Lung cancer: Signs and symptoms to look out for
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Melinda Trenchard, also known as Lady Woodward and Linda, passed away on April 10, 2016 in Cedars Sinai Hospital, LA at the age of 75. Married to Tom Jones for 59 years, a statement was posted to the singer’s official website saying she died “after a short but fierce battle with cancer” and was “surrounded by her husband and loved ones” at the time of her death.
The statement added: “Sir Tom and his family have asked for privacy at this difficult time and no further information is currently available.”
It was later revealed Linda had lung cancer and over the years Jones has revealed heartbreaking stories of her demise.
During an appearance on The One Show last year he said: “I was there in the hospital room with her for the last 10 days and I said, ‘My god Linda, I don’t know what I’m going to do with myself because I won’t be able to sing, I won’t be able to get the words out’. She said, ‘You must!’
“She said, ‘Don’t fall with me! You know, I gotta go. But you don’t have to. And you’ve got to go and do what we planned to do’, which was to move back to London.”
Around 47,000 people are diagnosed with lung cancer very year in the UK.
Like all cancer, spotting symptoms early can ensure treatment is more successful.
But there are usually no signs or symptoms in the early stages of lung cancer.
The NHS says many people with he condition eventually develop symptoms including:
- a persistent cough
- coughing up blood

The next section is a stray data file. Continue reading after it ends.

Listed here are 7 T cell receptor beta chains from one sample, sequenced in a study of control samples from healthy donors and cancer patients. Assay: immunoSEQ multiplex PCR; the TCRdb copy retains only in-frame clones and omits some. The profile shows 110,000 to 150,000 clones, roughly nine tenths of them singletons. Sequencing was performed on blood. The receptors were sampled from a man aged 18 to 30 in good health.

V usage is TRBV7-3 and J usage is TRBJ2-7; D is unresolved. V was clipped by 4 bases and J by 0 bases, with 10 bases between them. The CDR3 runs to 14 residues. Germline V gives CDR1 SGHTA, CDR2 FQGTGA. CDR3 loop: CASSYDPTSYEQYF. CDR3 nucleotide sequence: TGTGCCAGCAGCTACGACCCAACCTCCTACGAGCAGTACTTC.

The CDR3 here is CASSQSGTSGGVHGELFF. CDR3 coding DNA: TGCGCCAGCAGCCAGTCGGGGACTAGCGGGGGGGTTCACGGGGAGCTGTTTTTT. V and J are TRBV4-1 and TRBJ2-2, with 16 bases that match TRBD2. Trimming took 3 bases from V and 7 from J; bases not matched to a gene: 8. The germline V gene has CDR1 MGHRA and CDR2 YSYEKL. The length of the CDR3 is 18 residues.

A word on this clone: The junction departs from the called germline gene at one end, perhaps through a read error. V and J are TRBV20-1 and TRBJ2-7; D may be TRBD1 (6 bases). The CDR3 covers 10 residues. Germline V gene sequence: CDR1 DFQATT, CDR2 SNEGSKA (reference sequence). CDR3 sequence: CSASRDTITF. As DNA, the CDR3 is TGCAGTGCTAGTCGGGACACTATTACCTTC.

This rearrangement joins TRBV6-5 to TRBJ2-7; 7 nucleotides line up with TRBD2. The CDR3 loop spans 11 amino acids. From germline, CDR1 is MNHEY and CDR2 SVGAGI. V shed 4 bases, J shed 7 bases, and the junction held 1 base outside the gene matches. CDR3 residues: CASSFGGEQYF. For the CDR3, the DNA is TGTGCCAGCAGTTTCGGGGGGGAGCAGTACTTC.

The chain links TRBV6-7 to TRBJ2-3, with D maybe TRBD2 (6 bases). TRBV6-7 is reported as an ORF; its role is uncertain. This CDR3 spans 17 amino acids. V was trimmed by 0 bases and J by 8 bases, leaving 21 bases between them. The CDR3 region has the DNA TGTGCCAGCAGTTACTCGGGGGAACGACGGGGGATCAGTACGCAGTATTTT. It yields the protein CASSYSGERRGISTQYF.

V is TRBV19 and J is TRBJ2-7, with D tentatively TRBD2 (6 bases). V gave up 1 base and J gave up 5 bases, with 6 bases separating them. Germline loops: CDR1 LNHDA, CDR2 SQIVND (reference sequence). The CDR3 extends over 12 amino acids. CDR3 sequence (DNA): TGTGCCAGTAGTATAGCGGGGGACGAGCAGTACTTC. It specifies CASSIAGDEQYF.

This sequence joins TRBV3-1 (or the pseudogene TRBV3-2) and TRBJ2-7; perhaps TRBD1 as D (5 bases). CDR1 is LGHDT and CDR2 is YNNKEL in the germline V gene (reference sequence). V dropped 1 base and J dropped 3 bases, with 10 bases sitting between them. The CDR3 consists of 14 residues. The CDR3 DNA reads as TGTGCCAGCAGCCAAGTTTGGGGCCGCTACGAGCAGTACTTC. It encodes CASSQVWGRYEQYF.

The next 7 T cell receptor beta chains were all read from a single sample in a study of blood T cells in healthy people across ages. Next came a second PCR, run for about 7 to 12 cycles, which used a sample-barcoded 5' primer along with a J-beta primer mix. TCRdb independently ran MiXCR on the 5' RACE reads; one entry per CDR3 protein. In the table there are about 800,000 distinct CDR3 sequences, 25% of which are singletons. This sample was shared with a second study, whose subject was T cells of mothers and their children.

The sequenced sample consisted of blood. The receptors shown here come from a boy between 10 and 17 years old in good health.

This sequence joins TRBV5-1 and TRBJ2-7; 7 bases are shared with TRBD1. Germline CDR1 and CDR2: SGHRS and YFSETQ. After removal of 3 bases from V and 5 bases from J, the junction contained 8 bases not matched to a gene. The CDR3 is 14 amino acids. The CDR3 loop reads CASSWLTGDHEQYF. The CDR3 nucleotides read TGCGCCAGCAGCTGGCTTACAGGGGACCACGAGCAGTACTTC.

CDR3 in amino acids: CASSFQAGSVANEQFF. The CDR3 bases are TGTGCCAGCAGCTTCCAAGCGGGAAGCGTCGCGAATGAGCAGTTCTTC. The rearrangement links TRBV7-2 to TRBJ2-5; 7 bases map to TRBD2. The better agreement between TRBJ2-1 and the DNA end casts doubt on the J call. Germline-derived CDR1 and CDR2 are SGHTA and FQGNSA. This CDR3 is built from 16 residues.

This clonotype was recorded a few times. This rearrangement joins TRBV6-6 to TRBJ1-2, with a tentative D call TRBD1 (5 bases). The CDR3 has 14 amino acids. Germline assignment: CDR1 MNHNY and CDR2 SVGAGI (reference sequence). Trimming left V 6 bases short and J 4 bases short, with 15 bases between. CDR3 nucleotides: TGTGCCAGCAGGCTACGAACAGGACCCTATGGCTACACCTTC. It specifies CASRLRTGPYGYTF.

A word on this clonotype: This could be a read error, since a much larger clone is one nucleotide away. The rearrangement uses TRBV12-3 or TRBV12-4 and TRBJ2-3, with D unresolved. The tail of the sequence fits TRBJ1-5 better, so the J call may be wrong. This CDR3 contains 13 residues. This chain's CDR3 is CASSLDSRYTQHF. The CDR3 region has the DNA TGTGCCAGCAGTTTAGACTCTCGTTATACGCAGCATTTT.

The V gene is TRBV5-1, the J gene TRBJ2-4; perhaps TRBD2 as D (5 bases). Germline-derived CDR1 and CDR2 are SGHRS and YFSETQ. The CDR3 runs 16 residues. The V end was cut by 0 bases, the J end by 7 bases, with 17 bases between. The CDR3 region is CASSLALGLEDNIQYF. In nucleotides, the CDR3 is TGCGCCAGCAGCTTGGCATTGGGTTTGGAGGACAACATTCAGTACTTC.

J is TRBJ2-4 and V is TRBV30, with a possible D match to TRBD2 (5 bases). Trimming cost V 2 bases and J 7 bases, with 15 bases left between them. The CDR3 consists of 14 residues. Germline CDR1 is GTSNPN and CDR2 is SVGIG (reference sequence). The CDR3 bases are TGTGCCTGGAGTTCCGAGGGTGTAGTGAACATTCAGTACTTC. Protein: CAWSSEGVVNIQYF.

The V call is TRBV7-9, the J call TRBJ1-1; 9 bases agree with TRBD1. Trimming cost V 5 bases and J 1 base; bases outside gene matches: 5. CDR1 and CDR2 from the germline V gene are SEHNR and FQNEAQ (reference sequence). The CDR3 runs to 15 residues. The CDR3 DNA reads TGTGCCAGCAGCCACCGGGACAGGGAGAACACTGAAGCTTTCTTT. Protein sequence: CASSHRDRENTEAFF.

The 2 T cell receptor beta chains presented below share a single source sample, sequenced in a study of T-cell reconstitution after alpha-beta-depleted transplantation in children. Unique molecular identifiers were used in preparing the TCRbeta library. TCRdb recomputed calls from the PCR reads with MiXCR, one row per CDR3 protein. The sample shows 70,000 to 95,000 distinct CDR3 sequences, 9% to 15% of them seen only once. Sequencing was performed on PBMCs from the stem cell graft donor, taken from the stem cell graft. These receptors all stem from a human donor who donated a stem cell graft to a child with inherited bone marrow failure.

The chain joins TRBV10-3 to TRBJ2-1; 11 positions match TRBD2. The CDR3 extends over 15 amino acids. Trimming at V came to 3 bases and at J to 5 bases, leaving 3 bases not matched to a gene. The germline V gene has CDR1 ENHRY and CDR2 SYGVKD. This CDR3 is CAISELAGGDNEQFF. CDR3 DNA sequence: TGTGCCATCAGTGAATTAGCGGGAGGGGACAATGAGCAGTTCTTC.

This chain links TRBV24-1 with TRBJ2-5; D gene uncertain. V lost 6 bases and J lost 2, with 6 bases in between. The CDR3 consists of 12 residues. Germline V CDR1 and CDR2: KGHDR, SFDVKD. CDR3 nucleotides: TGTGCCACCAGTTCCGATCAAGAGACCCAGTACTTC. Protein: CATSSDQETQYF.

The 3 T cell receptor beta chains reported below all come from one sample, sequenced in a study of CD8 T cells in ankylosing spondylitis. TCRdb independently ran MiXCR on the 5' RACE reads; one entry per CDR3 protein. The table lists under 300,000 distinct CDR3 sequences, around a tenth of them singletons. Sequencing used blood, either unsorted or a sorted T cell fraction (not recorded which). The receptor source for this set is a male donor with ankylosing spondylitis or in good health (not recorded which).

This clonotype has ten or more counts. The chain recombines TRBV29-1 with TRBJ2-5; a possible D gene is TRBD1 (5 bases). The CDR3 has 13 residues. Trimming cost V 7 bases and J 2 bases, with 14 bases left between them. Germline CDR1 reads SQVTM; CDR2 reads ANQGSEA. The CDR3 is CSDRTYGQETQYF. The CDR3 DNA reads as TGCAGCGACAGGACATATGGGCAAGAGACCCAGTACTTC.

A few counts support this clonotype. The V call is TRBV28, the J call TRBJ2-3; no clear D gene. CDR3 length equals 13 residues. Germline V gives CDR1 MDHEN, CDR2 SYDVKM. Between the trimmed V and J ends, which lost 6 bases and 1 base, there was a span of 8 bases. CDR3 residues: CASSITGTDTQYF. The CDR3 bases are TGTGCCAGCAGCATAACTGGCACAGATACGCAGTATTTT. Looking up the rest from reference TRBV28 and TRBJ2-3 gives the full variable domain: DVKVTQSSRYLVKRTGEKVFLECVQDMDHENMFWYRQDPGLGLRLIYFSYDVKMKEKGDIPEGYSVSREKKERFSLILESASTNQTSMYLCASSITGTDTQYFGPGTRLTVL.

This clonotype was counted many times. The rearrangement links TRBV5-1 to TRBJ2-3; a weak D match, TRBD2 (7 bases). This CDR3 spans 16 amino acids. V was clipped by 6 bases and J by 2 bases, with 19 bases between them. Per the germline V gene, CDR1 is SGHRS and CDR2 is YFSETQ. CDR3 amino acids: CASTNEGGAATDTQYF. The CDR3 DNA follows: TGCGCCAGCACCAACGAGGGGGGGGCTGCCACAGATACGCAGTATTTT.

- persistent breathlessness
- unexplained tiredness and weight loss
- an ache or pain when breathing or coughing
If you experience any of these symptoms you should see a GP.
The health body also advises: “Lung cancer mainly affects older people. It’s rare in people younger than 40.
“More than four out of 10 people diagnosed with lung cancer in the UK are aged 75 and older.
“Although people who have never smoked can develop lung cancer, smoking is the most common cause (accounting for about 72 percent of cases).
“This is because smoking involves regularly inhaling a number of different toxic substances.”
Because the symptoms of lung cancer aren’t usually noticeable in the early stages, the outlook for the condition is not as good as many other types of cancer.
Around one in three people with the condition live for at least one year after they’re diagnosed.
About one in 20 people live at least 10 years.
But survival rates can vary widely, depending on how far the cancer has spread at the time of diagnosis.
An early diagnosis can make a big difference on the outlook for being diagnosed with the disease.
Smoking is one of the biggest risk factors for lung cancer, so experts recommend stopping as soon as possible.
A balanced diet and regular exercise can also help in the prevention of lung cancer.
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